Thursday, November 18, 2010

An American Icon Returns

   The first half of this week has been more chaotic than any the past few months as QE2, Irish debt and Chinese monetary tightening have weighed on the markets. After falling rapidly yesterday, the stock market managed to maintain the flat line amidst a slight pullback in the dollar and renewed data showing minimal inflation in the U.S. Bond markets in the U.S. have continued their wild ride since QE2 began on Friday. After rising sharply on Monday, yields dropped at the open Tuesday, rallied back and then fell dramatically into the close. Today, yields started the day to the downside then moved lower throughout the morning before making a strong comeback to finish the day moderately higher. Commodities and emerging market stocks have sold off considerably as well in response to forthcoming Chinese tightening and potential price controls. Despite all this news, general conviction remains that this is a much needed correction and I'd agree a few buying opportunities are starting to arise.

   General Motors (GM) greatly anticipated return to the public market has finally arrived. The size of the IPO has been increased substantially and the initial $33 price tag is at the high end of an already heightened range. Considering all the hoopla leading up to tomorrow, it seems likely the stock will shoot upwards when it opens. After the initial hype subsides, likely next week, the real questions will start to be answered. Although some investors recently have opined that GM was merely an unfortunate consequence of the recession, I'd beg to differ. Years before the recession began, GM was saddled with a cost structure equivalent to paying salaries more than twice that of foreign competitors. Due to concessions made to the UAW, retiree benefits were spiraling out of control. At the same time, GM was burdened with several unpopular brands and numerous gas guzzling vehicles that fell out of favor as oil prices soared. Based on these fundamentals, GM's fate may have been sealed before the recession, which merely finished off the job.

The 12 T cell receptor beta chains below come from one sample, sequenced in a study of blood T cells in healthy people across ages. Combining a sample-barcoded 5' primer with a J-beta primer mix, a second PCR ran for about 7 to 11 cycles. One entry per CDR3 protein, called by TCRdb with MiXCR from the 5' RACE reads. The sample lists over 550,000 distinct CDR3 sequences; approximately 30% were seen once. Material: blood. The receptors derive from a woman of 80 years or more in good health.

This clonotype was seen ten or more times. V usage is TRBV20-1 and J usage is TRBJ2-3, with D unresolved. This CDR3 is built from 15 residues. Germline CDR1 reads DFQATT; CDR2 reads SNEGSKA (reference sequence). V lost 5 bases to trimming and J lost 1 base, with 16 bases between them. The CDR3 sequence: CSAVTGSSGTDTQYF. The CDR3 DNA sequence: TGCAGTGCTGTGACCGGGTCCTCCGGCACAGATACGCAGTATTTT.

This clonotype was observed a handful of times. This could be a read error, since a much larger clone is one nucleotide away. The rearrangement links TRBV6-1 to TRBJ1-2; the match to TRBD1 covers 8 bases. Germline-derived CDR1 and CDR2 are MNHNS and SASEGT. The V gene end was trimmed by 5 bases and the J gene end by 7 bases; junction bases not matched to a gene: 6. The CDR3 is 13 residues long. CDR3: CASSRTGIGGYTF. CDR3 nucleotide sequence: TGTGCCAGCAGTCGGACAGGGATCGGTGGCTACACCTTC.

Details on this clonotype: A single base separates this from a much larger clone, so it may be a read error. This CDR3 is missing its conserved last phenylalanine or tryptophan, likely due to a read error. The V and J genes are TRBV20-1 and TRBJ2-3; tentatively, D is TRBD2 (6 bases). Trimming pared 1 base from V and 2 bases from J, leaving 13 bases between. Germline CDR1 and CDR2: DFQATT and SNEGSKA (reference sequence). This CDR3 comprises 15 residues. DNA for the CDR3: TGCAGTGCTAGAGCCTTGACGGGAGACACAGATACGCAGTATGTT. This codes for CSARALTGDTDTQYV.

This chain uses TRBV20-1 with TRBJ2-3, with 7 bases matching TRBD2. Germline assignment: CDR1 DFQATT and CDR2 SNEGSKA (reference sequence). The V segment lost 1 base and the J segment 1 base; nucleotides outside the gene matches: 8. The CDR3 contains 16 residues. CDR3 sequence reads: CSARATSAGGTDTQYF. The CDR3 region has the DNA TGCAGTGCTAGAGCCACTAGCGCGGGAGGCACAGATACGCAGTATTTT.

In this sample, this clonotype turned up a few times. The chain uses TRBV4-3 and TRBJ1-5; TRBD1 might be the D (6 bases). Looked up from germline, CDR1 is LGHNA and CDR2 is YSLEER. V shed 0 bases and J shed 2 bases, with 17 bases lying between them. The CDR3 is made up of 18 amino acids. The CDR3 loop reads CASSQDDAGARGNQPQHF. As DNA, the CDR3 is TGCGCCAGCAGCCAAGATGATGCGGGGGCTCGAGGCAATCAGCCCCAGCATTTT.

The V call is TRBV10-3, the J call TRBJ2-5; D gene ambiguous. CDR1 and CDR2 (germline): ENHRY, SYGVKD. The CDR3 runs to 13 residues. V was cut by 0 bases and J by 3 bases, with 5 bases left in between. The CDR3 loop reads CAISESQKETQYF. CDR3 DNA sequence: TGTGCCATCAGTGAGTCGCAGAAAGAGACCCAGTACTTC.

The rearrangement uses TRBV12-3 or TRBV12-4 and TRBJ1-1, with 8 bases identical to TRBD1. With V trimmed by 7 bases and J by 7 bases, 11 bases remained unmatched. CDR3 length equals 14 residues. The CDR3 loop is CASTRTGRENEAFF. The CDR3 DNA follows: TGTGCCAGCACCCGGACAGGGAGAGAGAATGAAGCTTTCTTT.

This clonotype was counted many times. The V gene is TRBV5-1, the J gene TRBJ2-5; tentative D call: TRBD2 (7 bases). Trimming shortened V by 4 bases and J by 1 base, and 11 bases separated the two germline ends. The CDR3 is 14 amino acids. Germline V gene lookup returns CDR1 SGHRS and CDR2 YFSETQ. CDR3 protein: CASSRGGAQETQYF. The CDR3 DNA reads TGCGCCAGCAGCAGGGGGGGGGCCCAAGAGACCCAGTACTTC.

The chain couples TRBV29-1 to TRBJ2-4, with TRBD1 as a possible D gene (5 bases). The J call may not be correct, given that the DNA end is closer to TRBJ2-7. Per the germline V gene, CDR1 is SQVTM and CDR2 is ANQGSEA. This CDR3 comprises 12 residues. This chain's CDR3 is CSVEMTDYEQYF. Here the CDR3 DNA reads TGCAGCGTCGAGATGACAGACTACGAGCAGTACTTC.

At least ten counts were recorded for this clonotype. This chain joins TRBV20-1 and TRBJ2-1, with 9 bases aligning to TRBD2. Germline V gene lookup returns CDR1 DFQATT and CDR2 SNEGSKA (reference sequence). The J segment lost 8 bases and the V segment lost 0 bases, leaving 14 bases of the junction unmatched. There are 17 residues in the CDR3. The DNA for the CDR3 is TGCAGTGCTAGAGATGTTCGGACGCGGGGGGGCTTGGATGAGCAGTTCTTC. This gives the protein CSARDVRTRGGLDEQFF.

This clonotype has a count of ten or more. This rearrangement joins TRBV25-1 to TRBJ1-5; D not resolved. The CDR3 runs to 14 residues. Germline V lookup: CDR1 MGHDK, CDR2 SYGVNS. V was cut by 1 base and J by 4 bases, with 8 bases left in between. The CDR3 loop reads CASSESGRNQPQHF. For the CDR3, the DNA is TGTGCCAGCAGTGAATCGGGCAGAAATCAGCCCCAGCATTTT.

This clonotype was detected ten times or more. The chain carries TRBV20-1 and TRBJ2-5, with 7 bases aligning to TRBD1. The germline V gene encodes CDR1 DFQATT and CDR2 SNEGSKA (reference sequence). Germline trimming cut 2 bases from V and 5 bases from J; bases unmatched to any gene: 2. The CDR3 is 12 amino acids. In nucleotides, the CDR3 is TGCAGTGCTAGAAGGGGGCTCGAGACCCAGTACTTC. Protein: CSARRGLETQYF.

Oddly, the recession may also have been a blessing in disguise for GM. As the country watched in horror as millions lost their jobs, saving the American icon and its couple hundred thousand jobs was imperative. Over the past two years, with government aid, GM has disposed of several brands, written off billions in debt and restructured contracts with the UAW. GM is absolutely a stronger company now than it was before bankruptcy. However, is it so certain that the problems of the past will not come back to haunt the company? As profits roll in and the government ultimately relinquishes its stake, will the UAW not fight for better compensation? If oil rises above $90 or $100, will the current lines of not so fuel efficient vehicles still be in demand? Beyond these questions, trying to predict the future earnings at this time is incredibly difficult. What if cash for clunkers has brought a significant portion of demand from the next couple years forward? For my money, the current hype and high expectations aren't worth the risk of buying in at a potentially terrible price. As interested as I am in the outcome over the next few days, I'll be watching this IPO from the sidelines.

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